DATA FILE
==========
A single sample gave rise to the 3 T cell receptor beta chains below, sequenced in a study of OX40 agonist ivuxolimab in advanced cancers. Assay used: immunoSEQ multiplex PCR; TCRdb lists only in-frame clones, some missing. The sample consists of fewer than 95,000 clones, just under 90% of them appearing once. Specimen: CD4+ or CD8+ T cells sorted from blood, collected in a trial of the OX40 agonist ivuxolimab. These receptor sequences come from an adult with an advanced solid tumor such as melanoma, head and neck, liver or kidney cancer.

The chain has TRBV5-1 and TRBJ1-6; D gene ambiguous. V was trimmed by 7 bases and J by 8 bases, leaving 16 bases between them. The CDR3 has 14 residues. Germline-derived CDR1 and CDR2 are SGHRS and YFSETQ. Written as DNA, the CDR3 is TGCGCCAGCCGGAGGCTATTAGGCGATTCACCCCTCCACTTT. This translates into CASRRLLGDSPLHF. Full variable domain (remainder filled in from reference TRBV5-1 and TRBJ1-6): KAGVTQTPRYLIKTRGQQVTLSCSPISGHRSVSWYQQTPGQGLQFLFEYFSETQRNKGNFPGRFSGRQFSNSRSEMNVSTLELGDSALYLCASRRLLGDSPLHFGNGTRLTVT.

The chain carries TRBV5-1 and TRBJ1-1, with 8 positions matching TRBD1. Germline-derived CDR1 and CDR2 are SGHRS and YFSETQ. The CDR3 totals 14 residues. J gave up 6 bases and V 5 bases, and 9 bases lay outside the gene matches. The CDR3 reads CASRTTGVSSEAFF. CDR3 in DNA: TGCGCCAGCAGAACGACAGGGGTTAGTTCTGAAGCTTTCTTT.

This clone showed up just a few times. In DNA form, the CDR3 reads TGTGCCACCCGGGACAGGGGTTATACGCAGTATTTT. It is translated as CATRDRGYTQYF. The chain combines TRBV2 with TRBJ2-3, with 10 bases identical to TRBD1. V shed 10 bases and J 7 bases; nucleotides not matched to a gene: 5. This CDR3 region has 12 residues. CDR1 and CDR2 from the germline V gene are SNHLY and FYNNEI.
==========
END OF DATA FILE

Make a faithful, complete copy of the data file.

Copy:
A single sample gave rise to the 3 T cell receptor beta chains below, sequenced in a study of OX40 agonist ivuxolimab in advanced cancers. Assay used: immunoSEQ multiplex PCR; TCRdb lists only in-frame clones, some missing. The sample consists of fewer than 95,000 clones, just under 90% of them appearing once. Specimen: CD4+ or CD8+ T cells sorted from blood, collected in a trial of the OX40 agonist ivuxolimab. These receptor sequences come from an adult with an advanced solid tumor such as melanoma, head and neck, liver or kidney cancer.

The chain has TRBV5-1 and TRBJ1-6; D gene ambiguous. V was trimmed by 7 bases and J by 8 bases, leaving 16 bases between them. The CDR3 has 14 residues. Germline-derived CDR1 and CDR2 are SGHRS and YFSETQ. Written as DNA, the CDR3 is TGCGCCAGCCGGAGGCTATTAGGCGATTCACCCCTCCACTTT. This translates into CASRRLLGDSPLHF. Full variable domain (remainder filled in from reference TRBV5-1 and TRBJ1-6): KAGVTQTPRYLIKTRGQQVTLSCSPISGHRSVSWYQQTPGQGLQFLFEYFSETQRNKGNFPGRFSGRQFSNSRSEMNVSTLELGDSALYLCASRRLLGDSPLHFGNGTRLTVT.

The chain carries TRBV5-1 and TRBJ1-1, with 8 positions matching TRBD1. Germline-derived CDR1 and CDR2 are SGHRS and YFSETQ. The CDR3 totals 14 residues. J gave up 6 bases and V 5 bases, and 9 bases lay outside the gene matches. The CDR3 reads CASRTTGVSSEAFF. CDR3 in DNA: TGCGCCAGCAGAACGACAGGGGTTAGTTCTGAAGCTTTCTTT.

This clone showed up just a few times. In DNA form, the CDR3 reads TGTGCCACCCGGGACAGGGGTTATACGCAGTATTTT. It is translated as CATRDRGYTQYF. The chain combines TRBV2 with TRBJ2-3, with 10 bases identical to TRBD1. V shed 10 bases and J 7 bases; nucleotides not matched to a gene: 5. This CDR3 region has 12 residues. CDR1 and CDR2 from the germline V gene are SNHLY and FYNNEI.